• Adrian Villaruz Posted: 5/3/2009 7:37am PDT

    "Challenger OK, but dissapointing"

    The new challenger is a beautiful car, as was the old challenger. They look almost identical. No modern interpretation. No innovation. No attempt at attracting current driving enthusiasts. Too big, too thirsty. Who designed this car, some Baby Boomer waxing nostalgic about hanging out at the supermarket parking lot?

  • Bill Burke Posted: 5/2/2009 1:24pm PDT

    "Markerting, perhaps. Car,no."

    I can't argue with your evaluation of the Sebring/Avenger twins. I drove an Avenger, liked the styling and thought it was pretty nice,but the press needed something to hate from Chrysler and these twins were it. All the rest of the auto press fell into line fearing being out of step with the crowd. Look for much better mid-size offerings soon. I own a Pacifica, which are very popular on L.I.,N.Y. and absolutely love it. I've experienced a few other cross-overs from Lexus and Ford and the Pacifica is far better. This was a problem with marketing,not product. I've also owned two Crossfires,a coupe and a roadster and think they are a blast and an unbelievable value. I'm keeping the roadster forever. I've had absolutely no problems with any of my Chrysler products. Your opinion on the Challenger is not worthy of comment. By the way, Chrysler is not dead,sorry!

  • Bengt Halvorson Posted: 5/2/2009 11:41am PDT

    "Crossfire, Mr"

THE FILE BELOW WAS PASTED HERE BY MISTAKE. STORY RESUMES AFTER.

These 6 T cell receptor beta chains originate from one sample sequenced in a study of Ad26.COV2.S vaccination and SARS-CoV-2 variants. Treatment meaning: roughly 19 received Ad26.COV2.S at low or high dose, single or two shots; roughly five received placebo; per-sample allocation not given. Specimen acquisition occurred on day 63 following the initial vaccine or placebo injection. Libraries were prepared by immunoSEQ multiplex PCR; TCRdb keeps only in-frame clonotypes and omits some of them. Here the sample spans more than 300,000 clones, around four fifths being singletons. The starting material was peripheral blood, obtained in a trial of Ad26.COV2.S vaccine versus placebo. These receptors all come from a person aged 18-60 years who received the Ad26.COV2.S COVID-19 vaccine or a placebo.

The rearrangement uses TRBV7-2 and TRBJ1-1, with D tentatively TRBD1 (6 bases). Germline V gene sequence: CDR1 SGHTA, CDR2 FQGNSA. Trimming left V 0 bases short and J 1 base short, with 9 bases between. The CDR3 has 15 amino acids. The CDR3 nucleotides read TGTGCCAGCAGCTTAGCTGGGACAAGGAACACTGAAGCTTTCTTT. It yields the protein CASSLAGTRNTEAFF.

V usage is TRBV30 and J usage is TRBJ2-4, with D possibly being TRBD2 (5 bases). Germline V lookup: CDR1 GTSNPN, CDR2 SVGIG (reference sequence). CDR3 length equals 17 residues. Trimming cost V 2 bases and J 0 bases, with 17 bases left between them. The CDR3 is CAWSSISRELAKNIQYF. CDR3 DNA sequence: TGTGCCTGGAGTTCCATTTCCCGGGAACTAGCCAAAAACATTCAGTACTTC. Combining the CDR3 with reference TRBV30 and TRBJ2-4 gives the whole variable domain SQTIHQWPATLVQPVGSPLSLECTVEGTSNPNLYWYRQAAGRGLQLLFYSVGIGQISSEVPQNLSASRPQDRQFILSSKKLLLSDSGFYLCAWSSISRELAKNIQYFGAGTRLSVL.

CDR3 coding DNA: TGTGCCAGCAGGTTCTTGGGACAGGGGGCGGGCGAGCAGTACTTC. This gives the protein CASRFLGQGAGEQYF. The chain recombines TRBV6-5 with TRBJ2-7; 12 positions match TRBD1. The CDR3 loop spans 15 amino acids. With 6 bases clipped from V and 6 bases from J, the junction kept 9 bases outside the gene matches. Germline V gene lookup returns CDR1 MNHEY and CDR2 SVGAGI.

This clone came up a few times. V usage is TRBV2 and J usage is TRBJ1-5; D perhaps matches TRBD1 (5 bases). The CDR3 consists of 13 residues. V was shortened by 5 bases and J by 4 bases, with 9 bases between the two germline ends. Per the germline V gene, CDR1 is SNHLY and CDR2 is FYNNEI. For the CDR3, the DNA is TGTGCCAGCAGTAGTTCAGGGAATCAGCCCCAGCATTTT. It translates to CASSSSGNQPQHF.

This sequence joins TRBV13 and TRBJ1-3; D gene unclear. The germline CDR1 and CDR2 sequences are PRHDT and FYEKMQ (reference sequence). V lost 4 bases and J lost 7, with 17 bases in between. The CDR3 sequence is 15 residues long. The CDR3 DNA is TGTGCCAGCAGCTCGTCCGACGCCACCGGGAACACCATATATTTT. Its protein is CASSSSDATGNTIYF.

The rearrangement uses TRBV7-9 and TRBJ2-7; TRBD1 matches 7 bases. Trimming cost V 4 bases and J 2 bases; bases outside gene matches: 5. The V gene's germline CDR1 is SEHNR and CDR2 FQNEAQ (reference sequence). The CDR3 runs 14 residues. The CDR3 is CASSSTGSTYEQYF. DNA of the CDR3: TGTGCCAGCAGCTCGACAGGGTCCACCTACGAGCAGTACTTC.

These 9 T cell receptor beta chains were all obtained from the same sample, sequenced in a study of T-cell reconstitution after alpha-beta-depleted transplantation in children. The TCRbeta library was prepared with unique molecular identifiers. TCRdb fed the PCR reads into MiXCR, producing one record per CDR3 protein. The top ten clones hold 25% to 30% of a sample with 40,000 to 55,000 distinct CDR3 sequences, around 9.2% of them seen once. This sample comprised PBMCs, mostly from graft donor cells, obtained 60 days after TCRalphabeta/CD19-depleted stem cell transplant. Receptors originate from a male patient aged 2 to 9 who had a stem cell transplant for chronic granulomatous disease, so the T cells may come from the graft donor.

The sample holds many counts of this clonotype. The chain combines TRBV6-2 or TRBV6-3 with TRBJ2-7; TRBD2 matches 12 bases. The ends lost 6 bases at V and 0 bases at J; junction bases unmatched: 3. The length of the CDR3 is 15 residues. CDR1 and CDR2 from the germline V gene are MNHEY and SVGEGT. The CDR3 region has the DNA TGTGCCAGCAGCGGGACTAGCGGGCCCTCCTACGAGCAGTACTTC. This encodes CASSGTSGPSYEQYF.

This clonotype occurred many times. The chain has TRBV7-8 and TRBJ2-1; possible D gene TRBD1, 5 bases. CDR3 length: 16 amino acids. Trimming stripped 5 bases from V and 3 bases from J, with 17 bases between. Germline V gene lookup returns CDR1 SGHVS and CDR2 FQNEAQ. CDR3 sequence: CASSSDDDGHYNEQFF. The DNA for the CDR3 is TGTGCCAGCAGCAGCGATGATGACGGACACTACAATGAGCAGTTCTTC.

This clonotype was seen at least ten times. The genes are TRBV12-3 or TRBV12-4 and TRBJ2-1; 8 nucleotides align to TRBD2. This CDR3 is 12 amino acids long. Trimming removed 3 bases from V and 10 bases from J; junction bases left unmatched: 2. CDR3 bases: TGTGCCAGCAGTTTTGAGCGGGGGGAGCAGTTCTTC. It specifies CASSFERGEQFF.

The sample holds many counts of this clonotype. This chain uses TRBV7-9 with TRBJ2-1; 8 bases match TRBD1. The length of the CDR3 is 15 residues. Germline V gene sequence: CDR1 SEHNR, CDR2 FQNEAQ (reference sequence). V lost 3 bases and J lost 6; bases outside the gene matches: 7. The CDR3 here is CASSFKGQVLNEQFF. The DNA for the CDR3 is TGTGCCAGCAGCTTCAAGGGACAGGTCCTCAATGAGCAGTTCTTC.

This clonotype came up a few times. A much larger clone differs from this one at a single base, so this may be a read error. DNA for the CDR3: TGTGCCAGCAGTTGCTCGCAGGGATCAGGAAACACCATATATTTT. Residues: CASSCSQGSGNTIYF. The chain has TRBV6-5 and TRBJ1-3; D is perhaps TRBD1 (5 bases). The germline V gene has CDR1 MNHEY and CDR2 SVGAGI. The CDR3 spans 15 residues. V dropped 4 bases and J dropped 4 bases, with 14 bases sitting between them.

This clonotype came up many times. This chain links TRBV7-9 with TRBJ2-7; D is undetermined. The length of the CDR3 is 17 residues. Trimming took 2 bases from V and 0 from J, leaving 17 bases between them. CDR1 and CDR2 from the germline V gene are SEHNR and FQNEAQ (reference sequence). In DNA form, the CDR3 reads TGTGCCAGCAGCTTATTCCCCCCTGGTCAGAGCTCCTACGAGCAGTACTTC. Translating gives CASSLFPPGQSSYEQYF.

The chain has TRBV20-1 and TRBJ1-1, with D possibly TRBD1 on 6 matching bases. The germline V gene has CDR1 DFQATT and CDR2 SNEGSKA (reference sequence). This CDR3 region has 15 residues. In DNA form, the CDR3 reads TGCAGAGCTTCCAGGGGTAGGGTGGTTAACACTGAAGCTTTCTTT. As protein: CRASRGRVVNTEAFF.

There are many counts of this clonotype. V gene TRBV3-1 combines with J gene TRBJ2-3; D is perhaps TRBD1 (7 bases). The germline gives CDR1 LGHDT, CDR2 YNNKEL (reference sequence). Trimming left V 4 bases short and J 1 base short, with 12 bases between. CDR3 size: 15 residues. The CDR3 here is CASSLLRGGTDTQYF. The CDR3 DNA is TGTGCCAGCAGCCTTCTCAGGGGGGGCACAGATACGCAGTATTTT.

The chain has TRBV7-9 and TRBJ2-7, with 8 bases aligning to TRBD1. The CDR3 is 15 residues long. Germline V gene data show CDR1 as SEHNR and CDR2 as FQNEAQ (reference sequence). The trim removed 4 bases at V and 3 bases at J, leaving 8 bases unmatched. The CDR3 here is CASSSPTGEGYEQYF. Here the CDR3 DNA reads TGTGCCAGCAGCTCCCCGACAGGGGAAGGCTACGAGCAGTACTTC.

Joe A., good call on the Crossfire -- I considered it, but I don't think it killed Chrysler. Since it was essentially a regifted, thinly veiled version of the SLK, assembled by Karmann (and even had an all M-B powertrain), it's probably not fair to say that the Crossfire diverted much if any of Chrysler's U.S. resources from developing good cars. And I don't think we can say that it brought down Chrysler's reputation (didn't help it either in the end). It's simply the closest Chrysler came to selling a rebadged Mercedes-Benz.

  • dave Posted: 5/2/2009 7:43am PDT


    The Challenger along with the Camaro and Mustang are the best ideas the big three have in an otherwise field of cookie cutter looking cars.

  • Joe Amato Posted: 5/2/2009 6:41am PDT


    I think the Challanger is a great car that brings back teenage dreams. Not just in me a 40 year old but in most 15 year olds! I think you would be better served by using the Crossfire as a really bad idea!

  • Eddie Posted: 5/1/2009 7:52pm PDT

    "Challenger is great!"

    The fact that you made fun of the only exciting product offering from all of Chrysler speaks volumes about how badly the inept management ruined the company! These disasters, save for the Challenger, were the result of incompetent project managers who know very little about making cars people want. This is what happens when bean counters run engineering firms! When cost is the ONLY thing that matters, crap like the Nitro and the Caliber happen! When companies don't allocate enough money for R&D and market studies to determine what vehicles people want and then design those cars, we get half baked compromise machines that no one wants! People didn't go out seeking to buy a Caliber. they went looking for one because it was cheap. $4/gal gas prices created unusual market conditions that drove people to buy cars that they normally won't. Even Today, GM makes more profit selling larger cars than small ones. When gas prices go down to normal levels, people go back to their normal shopping needs. They buy cars they want! Toyota couldn't sell the Prius fast enough but once gas prices went down, so did the sales of Priuses. I have a suggestion to the editor: how about you write about the top 5 managers who ruined Chrysler? Now THAT is a story I want to read!

  • Bob Marks Posted: 5/1/2009 6:10pm PDT

    "Caliber comments"

    You are all wet on the Caliber mileage! Our '08
    Caliber SXT with the 2.0L engine averages 26-28
    mpg, and we have seen 30.4mpg as well!
    Friends that have them also report mileage over